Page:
Biome is a difficult game to pin down. If you imagined a free-form version of Wetrix that builds its rewards around a therapeutic click-and-see-what-happens next philosophy then you would be on the right track. That would also be one of the most pretentious things I have ever written, which is saying something.
Focused on a square of terrain the user clicks on patches of it and, as they do so, volcanoes will erupt, hills will grow and valleys will dip. Sometimes lakes will appear in areas and then rain will fall and flood everything.
It is a peaceful and beautifully simple game. There are no objectives save for seeing what might come of mucking around with the landscape and, as admitted by developer Tom Kail (winner of the Arcadian Rhythms award for most awesome hair ever), this isn’t really a game but more of a toy. Its abstractness reminds me a lot of Noby Noby Boy.
I am not going to write much more as the title is clearly in its early stages, though what we saw of it we liked and the urge to click one more time to see what would happen was compelling. Instead I will leave you with the interview we managed to record and transcribe talking about Biome, its future and what sort of games are awesome.
This is AJ with Arcadian Rhythms. We’re here with a developer to talk about one of their games. If you’d like to introduce yourself and just say what you do?
Yep! So, I’m Tom and I’m the programmer and designer on a little game called Biome. Er, I say ‘game’, but it’s actually pretty closer to a toy. There are no objectives in the game, it’s really just about exploring and discovering this little box world and expanding on the scope [of it], and just discovering the things it can be.
Right! That completely kills my first question, which was: describe your game. So, how long have you been working on it?
We’ve been working maybe 3 months now, full time, and we’ve got another 5 or 6 months planned. We’re aiming for a sort of August release on iPad. We want it to be the sort of touch game that my mum can play, because there’s no real objectives or goals, it’s just something beautiful. You can stick on some headphones, tap the world and just explore it – just watching, like, a tundra move over to a forest with just a few clicks – it’s the sort of thing that people just seem to get really absorbed by.
Yeah. We [AJ and Potter] both did, actually. We played it earlier and really, really liked it. Watching things like lava appear out of nowhere and then rain would completely bury the entire world, and things like that. It’s a really cool little design and that’s why we wanted to do this quick interview, basically.
So, you say you’ve got more stuff planned? What sort of stuff do you have planned?
Oh, we’ve got all sorts planned! Um, I was about to say without giving too much away – but screw it, let’s give everything away! So, you probably notice at the moment the interaction is fairly random, like, what you click on doesn’t have much of [an effect]. It doesn’t do what you want it to do. What we really want is for the world to be shaped intuitively. The visuals and sounds are going to be procedural, but also the interaction. That’s a thing we’ve never seen in a game before: where your actions will change depending on what you’ve clicked; it’s totally context-sensitive. If you touch a fairly sort of sandy kind of world then it’s going to increase the amount of sand, it’s going to dry out and become a desert. Whereas, if you start touching the trees in a forest, it’s going to increase the amount of trees and you might end up with some wildlife that are attracted to those trees, coming into the world. And we want all of this to happen really, really quickly, and we’re going to play around with the in-game time as well. If you touch a tree, the world will advance by like a year and you’ll watch those trees grow, and the animals sort of migrate and move around. All this stuff’s going to happen just over a few seconds.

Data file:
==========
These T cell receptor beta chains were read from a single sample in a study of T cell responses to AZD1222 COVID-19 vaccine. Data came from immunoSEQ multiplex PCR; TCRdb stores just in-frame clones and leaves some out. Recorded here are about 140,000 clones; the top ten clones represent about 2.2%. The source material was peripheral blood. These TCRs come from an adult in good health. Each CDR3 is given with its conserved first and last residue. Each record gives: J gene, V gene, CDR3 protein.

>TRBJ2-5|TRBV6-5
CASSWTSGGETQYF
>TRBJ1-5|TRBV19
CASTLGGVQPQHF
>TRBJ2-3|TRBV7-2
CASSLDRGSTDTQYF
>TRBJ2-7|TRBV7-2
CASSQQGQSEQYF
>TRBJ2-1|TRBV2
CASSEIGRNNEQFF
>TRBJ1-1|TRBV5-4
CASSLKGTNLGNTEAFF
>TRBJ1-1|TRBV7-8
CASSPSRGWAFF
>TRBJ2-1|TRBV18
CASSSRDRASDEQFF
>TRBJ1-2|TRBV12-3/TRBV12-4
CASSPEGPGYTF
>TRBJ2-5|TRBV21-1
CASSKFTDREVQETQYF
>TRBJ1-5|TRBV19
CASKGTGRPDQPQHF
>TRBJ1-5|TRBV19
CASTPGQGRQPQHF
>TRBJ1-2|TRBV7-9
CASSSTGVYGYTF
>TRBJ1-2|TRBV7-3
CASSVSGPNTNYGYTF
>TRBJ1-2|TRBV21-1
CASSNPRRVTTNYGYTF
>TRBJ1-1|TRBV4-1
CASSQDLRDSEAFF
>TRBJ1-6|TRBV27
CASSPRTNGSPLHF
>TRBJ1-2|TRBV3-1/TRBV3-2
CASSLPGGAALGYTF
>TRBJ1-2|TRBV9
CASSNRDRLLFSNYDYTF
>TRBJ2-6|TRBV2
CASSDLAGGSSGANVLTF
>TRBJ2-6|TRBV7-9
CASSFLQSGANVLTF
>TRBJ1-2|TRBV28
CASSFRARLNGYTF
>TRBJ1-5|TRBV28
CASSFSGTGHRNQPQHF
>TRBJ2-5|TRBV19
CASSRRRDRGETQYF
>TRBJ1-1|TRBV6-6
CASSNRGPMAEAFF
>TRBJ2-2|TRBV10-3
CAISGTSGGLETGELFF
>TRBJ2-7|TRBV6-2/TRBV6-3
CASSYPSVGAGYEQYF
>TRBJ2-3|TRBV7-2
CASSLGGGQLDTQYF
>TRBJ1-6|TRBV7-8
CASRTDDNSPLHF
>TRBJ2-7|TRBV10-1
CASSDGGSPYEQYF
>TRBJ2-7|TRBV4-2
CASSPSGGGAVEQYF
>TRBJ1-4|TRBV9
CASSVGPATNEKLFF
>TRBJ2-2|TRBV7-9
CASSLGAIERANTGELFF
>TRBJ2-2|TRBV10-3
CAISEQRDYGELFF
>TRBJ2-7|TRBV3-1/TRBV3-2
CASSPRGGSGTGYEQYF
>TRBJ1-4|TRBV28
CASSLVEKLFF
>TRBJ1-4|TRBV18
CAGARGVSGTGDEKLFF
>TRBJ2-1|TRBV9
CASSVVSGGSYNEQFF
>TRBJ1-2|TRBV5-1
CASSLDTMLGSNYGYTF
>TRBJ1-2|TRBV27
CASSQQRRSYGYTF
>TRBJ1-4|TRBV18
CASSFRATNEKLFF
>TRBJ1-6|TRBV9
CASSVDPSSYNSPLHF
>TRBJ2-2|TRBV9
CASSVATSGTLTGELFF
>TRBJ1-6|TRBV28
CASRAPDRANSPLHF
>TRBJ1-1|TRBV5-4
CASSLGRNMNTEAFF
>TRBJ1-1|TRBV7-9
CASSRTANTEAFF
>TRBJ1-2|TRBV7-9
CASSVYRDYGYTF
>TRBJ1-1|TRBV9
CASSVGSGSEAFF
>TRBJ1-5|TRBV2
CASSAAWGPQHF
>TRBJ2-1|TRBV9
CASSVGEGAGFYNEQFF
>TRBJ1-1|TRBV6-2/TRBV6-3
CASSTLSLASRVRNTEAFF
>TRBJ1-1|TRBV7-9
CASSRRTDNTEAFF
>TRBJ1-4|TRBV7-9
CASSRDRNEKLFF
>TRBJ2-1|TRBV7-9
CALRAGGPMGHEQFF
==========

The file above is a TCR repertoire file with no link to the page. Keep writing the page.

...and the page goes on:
That sounds pretty damn awesome, to be quite honest. That’s really cool.
Moving slightly off of Biome – which is awesome – what other games have you noticed here? Because I saw you near the Hohokum booth, I think, earlier.
Oh my God! Yeah… I’ve actually still not had the chance to play it! I was just about to shoot off to get a go with it. I love beautiful looking games; that’s like a passion of mine. I should write a little blog called ‘Video Game Art Styles’ where I just collect really hot looking games. I’ve already got Cloudbuilt in there. That’s a really nice looking one.
Not that great to play, unfortunately.
Yeah, I tried it out earlier and wasn’t impressed. But it looks really nice.
It does! And, well, you’re attracted to the visuals – that’s something! But, yeah, Hohokum is one. I actually got 5 [minutes] in on some Titanfall just this morning and that was… actually awesome. I’ve not really got into first-person shooters so much since Call of Duty 4 and… they get it right. I understood the map really, really quickly, and I understood how to play the game. It felt good. And I’ve not been able to say that in a while, so I really enjoyed that.
Of course, all the games in the Leftfield Collection have been awesome, with absolutely nothing that I dislike. I love ‘different’ sort of games.
Did you try out Three Body Problem?
Oh, dude, that game! It’s so simple, as well! I remember playing games just like that on the web, but only with one thing to chase you. And it looks really nice; it’s pretty stylish. Yeah, it’s a great game!
What was your score on it?
I got 20. I spent a while on that one, but the highest score’s, like, 40…
Oh, has it gone up to 40 now? Goddamnit… I got 25.
Hey, that’s pretty good!
Well, yeah, I spent quite a bit of time on it as well.
Anyway, thanks a lot! I’ve really appreciated this interview and I hope everything goes to plan!
Thanks so much!